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TV Program Highlights Leadership Institute and Multi-Arts Festival

BOONE – Summer on the Appalachian State University campus is far from quiet. The university hosts 12,000 visitors each summer for camps and conferences, plus another 25,000 attendees for its month-long Appalachian Summer Festival.

The latest episode of “Appalachian Perspective” cable television program highlights two important summer events: a new Emerging Leaders Institute for rising 8th and 9th graders, and the high-caliber lineup of performers for this year’s Appalachian Summer Festival.

The Emerging Leaders Institute is a character-based youth leadership program sponsored by Lead for Life. It is designed to ease teenagers’ transition from middle school to high school. Director Tom Westall and Tracey Wright, director of multicultural student development at Appalachian, talk about the institute’s activities.

” We will help them build self-confidence and trust in others through outdoor activities and team problem-solving. We’ll explore real life issues and learn the rewards of giving back through community service projects,” Westall said.

The institute is based on the book “The 12 Leadership Principles of Dean Smith” written by Dr. David Chadwick.

The Emerging Leaders Institute will be offered twice: July 3-8 and again July 10-15. Participants may register by calling the Office of Conferences and Institutes at (828) 262-2944 or Tom Westall, program director, at (704) 948-3478.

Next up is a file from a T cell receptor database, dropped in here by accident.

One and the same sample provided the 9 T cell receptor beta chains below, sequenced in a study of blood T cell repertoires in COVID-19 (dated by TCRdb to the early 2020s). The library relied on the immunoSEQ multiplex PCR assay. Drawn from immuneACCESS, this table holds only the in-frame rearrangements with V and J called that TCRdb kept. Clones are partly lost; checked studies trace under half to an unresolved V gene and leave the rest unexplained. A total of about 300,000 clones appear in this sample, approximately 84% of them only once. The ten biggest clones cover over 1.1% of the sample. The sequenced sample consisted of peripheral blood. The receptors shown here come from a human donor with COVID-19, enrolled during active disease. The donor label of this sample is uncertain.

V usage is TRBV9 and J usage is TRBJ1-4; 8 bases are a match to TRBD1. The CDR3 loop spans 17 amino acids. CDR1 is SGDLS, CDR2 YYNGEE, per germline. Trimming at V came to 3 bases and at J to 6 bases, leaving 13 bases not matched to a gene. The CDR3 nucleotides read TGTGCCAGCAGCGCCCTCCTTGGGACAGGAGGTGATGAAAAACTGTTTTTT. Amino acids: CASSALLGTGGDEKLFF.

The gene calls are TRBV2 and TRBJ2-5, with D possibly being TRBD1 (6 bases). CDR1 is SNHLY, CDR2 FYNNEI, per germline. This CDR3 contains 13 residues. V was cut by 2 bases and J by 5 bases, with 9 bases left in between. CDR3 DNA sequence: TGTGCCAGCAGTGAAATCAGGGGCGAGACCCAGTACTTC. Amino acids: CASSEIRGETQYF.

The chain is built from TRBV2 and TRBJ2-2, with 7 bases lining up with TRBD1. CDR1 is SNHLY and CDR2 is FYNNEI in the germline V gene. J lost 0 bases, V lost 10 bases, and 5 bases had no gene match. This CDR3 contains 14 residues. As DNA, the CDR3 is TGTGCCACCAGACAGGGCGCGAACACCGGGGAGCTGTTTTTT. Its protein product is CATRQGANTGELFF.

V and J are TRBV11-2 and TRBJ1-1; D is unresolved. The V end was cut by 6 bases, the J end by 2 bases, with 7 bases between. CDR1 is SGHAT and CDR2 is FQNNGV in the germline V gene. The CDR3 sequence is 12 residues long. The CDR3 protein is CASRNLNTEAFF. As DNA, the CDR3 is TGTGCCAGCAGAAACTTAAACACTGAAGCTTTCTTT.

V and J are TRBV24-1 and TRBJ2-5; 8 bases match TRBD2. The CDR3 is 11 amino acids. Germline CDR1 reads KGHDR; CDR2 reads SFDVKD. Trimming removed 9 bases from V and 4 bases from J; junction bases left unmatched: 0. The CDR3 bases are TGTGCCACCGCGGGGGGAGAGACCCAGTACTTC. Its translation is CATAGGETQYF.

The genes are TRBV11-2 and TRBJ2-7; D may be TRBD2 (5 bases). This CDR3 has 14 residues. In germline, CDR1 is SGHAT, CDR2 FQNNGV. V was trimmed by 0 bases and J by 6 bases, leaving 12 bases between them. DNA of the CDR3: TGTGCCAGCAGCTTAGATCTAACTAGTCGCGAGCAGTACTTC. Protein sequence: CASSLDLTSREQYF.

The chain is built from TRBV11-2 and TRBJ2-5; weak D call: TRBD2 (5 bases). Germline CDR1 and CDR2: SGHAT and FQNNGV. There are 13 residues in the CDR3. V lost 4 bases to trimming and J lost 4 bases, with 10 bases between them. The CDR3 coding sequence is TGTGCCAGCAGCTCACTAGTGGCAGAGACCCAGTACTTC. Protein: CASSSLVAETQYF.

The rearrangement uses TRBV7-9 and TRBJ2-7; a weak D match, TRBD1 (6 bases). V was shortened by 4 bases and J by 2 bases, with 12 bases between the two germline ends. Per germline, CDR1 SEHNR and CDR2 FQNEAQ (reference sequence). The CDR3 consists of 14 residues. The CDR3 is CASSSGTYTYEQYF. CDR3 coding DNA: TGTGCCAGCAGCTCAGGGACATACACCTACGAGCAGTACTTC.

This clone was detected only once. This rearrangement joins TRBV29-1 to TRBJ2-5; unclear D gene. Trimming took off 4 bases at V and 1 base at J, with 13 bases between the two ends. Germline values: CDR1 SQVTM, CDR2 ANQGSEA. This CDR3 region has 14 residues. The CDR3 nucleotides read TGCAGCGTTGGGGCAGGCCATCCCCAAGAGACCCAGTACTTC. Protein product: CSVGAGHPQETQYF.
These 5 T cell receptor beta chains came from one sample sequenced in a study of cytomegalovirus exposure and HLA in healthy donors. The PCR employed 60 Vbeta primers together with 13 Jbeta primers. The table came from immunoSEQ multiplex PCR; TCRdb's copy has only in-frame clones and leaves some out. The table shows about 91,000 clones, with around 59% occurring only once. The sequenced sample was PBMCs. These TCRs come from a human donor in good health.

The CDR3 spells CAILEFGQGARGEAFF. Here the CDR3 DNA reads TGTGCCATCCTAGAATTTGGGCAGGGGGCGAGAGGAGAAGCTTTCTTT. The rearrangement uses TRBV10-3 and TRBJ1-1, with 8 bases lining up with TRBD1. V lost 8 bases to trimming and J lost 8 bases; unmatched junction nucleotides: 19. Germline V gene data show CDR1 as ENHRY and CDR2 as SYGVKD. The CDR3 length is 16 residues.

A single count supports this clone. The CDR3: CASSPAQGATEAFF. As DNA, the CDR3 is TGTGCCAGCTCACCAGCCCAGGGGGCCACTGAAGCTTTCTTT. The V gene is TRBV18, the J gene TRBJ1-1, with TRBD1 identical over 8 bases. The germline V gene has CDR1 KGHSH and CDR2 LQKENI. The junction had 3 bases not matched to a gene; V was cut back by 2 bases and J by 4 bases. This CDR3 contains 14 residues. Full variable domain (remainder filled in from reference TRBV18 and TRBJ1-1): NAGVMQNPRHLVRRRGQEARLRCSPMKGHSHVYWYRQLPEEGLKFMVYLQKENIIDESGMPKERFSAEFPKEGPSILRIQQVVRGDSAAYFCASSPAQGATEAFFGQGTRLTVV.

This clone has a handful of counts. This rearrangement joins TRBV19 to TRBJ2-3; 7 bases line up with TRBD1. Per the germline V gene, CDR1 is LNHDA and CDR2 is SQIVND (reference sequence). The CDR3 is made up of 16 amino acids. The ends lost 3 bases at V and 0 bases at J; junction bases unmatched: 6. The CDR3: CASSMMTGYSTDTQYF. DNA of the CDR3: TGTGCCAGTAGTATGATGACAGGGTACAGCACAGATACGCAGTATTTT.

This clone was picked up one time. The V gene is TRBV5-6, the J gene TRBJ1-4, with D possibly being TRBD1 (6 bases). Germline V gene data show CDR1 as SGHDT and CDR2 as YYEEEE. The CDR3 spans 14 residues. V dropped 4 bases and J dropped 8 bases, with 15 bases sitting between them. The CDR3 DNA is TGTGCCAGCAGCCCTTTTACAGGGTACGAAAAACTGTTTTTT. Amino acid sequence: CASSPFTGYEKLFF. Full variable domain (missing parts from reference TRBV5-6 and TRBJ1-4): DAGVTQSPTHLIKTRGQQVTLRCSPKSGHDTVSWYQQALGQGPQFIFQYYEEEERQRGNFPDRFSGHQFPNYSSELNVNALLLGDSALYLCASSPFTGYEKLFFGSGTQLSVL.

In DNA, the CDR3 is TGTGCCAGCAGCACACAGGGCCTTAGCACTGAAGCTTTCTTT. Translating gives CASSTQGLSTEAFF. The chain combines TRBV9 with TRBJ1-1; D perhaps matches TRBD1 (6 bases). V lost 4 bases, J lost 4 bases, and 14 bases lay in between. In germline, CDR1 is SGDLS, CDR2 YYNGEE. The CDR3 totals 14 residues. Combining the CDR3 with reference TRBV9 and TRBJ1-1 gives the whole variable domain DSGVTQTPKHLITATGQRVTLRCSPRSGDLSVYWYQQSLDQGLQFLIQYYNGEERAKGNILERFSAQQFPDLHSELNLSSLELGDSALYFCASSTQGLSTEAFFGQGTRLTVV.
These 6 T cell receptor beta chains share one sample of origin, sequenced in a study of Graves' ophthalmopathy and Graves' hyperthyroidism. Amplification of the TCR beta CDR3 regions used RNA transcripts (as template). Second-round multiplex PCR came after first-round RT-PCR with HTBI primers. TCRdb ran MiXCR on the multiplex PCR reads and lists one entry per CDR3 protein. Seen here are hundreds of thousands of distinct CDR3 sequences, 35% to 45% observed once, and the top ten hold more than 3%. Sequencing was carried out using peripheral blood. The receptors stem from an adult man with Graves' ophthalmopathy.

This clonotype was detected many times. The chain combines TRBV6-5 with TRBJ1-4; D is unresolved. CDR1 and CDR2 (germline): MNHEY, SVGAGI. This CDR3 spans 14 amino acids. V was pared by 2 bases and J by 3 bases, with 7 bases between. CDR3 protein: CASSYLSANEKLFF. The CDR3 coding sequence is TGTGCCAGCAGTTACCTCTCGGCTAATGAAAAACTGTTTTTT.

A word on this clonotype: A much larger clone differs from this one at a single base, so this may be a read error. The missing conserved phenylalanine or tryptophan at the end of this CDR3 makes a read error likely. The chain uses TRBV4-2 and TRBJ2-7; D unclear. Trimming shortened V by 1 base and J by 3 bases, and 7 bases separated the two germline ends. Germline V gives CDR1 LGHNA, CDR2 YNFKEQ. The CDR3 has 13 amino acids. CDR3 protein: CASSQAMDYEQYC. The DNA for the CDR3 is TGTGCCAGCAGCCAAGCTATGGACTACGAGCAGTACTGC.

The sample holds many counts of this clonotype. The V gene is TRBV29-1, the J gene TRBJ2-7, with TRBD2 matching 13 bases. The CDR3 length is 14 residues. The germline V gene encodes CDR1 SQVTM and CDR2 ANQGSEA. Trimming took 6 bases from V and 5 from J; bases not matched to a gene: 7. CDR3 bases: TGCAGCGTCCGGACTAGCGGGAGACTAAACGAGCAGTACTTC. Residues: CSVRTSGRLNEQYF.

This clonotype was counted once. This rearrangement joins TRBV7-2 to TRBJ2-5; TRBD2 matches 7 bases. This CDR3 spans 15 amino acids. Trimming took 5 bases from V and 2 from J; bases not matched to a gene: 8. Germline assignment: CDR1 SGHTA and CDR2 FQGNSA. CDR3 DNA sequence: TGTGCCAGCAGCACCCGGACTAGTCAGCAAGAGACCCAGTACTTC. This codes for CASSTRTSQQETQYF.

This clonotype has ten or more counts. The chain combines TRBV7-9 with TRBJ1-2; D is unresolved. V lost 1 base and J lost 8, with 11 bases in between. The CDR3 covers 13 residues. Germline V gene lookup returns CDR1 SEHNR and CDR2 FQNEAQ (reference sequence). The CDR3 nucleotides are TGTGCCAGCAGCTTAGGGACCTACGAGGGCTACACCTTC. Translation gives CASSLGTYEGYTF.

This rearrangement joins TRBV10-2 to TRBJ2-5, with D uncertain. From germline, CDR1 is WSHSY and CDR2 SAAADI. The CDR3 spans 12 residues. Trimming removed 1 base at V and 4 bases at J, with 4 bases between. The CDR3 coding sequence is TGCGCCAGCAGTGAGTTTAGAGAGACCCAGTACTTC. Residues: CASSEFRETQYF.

An Appalachian Summer Festival is a month-long festival featuring music, dance, theatre and the visual arts. It runs July 1-30.

The festival’s 21st season includes on-campus performances by Lily Tomlin, Glenn Miller Orchestra, Eastern Philharmonic Orchestra, Paul Taylor Dance Company, the visual arts exhibit “Where There’s Smoke… Ceramics and Glass,” an outdoor fireworks concert featuring the Legendary Lead Singers of the Temptations with the Sounds of the Supremes, and more.

” It’s not unusual to find great arts festivals that focus on one of the disciplines, but it is unique to find a festival that embraces all of them-music, dance, theatre and the visual arts,” said Denise Ringler, Appalachian’s director of arts and cultural programs.

An Appalachian Summer Festival offers low ticket prices, typically 30 to 40 percent less than tickets for the same acts in other locations. The festival also offers free arts passes for families through Watauga County Schools to encourage greater participation by young people.

“We really focus on building the audiences of tomorrow,” Ringler said.

For the festival’s full calendar and ticket information, visit

“Appalachian Perspective” is a 30-minute cable television program hosted by Chancellor Kenneth E. Peacock. The episode titled “Campus Activities in the Summer for Arts Lovers and Youth” airs locally through mid-June.

In Watauga County, “Appalachian Perspective” can be seen on Charter Communication’s Channel 21 weekdays at 10 a.m., 2 p.m. and 6 p.m.; Channel 2 at 7:30 p.m. on Tuesday and Thursday; and on MTN’s Channel 18 at 9:30 a.m. Sunday and 7:30 p.m. Wednesday. The program can also be viewed online at